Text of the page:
But it was undermined by the emergence of the first bitcoin exchange-traded funds in Canada that year. These vehicles’ fees were typically less than half the 2 per cent a year charged by GBTC. They also offered greater liquidity and new investors did not need to pay a premium.
As flows moved away from GBTC, supply and demand for its shares were tipped out of kilter, pushing its share price to a sharp discount to NAV.
The underlying problem is that there is no arbitrage mechanism to bring supply and demand back into balance.
GBTC shares cannot be redeemed for bitcoin or cash and can only be sold to another buyer via the over-the-counter market.
Grayscale would need regulatory approval to institute a share buyback programme. Grayscale instead hopes to convert GBTC into a “spot” bitcoin ETF, holding the “physical” currency.
So far, these plans have been blocked by the US Securities and Exchange Commission, which has refused to follow the lead of regulators in Canada and elsewhere by approving spot bitcoin ETFs, citing concerns over potential fraud and manipulation on the unregulated exchanges where trading occurs.
Grayscale is currently suing the SEC for the right to convert GBTC.
The continuously-increasing discount indicates that few market participants believe it is likely to succeed.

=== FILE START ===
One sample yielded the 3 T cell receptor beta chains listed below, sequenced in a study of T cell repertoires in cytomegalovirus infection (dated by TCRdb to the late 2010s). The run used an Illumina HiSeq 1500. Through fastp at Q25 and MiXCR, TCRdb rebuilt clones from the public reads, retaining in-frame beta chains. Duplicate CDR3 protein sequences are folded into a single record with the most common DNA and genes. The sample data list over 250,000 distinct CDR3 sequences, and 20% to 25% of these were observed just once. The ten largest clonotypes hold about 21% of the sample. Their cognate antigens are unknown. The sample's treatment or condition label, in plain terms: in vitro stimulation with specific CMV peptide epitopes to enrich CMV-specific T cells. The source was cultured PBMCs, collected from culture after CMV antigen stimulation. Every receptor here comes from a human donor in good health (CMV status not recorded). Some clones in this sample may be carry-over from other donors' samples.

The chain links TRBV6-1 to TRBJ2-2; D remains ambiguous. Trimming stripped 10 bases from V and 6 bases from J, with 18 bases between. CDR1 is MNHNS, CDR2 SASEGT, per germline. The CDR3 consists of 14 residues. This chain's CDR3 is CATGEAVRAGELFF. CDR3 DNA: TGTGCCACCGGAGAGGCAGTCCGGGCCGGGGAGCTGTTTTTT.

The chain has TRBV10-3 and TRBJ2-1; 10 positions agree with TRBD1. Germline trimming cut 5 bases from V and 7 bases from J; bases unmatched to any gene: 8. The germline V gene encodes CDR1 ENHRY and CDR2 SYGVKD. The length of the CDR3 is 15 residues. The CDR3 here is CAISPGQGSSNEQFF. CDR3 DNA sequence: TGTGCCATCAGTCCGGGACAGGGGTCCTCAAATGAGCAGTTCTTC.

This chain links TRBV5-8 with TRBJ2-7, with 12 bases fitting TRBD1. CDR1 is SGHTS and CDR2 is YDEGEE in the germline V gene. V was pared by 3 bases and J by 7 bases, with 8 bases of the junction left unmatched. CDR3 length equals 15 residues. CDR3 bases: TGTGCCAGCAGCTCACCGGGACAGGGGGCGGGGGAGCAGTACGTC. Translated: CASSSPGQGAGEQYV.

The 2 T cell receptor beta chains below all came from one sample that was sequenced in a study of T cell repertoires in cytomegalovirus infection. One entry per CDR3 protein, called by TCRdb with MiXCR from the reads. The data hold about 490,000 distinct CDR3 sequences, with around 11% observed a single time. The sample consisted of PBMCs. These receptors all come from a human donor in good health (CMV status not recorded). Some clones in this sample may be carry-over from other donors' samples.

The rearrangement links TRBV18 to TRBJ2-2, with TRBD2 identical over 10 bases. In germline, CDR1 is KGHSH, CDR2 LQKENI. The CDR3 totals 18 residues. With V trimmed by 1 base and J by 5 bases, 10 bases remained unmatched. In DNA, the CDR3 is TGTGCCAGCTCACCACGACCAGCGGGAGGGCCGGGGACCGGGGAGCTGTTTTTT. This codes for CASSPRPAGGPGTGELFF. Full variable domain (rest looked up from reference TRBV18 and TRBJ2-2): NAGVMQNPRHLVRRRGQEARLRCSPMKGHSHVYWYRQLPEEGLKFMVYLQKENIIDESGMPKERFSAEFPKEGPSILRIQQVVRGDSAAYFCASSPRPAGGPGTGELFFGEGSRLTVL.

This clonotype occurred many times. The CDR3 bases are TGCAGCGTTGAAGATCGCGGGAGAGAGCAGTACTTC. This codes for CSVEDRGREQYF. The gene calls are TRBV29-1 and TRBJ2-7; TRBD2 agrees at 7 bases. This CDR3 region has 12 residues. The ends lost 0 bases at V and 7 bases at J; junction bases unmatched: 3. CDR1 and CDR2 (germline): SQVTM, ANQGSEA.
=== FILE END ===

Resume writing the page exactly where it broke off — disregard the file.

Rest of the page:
Todd Rosenbluth, head of research at VettaFi, said:
“If they were successful in winning the court case then any investors would be made whole.
“The discount would sharply erode because the [share] creation and redemption process can freely occur.”
Nate Geraci, president of The ETF Store, said:
“GBTC’s structure is clearly suboptimal since shares cannot be redeemed.
“It’s highly disappointing that the SEC continues allowing any retail investor to access this fund, yet they won’t approve a spot bitcoin ETF which would solve the discount problem.
“This is yet another example of the absurd regulatory dysfunction around the entire crypto ecosystem right now.”
BlockFi is the second-largest shareholder with 2.9%. It has halted withdrawals of customer deposits due to its “significant exposure” to FTX.
Peter Tchir, head of macro strategy at Academy Securities, raised the prospect of Grayscale seeking permission to buy back a large number of shares, then liquidating the fund, potentially making more than enough profit to compensate for its loss of fee income and making external investors whole in the process.
But Geraci believed the discount could widen even more “especially if there is further FTX contagion which weighs on the crypto space as a whole”.
Nevertheless, he suggested GBTC “is clearly a better option than holding bitcoin on an exchange like FTX, as investors can operate with confidence that the underlying bitcoin is actually there”.
Moreover, Geraci believed the FTX collapse has bolstered the case for regulatory oversight of crypto exchanges, “theoretically accelerating the timeline for spot bitcoin ETF approval”.
However, Rosenbluth thought the SEC would see the fiasco as a vindication of its position.
He said: “The SEC has viewed spot bitcoin as risky and is concerned about fraud and manipulation.
“I’m not sure they are going to be surprised by these developments.”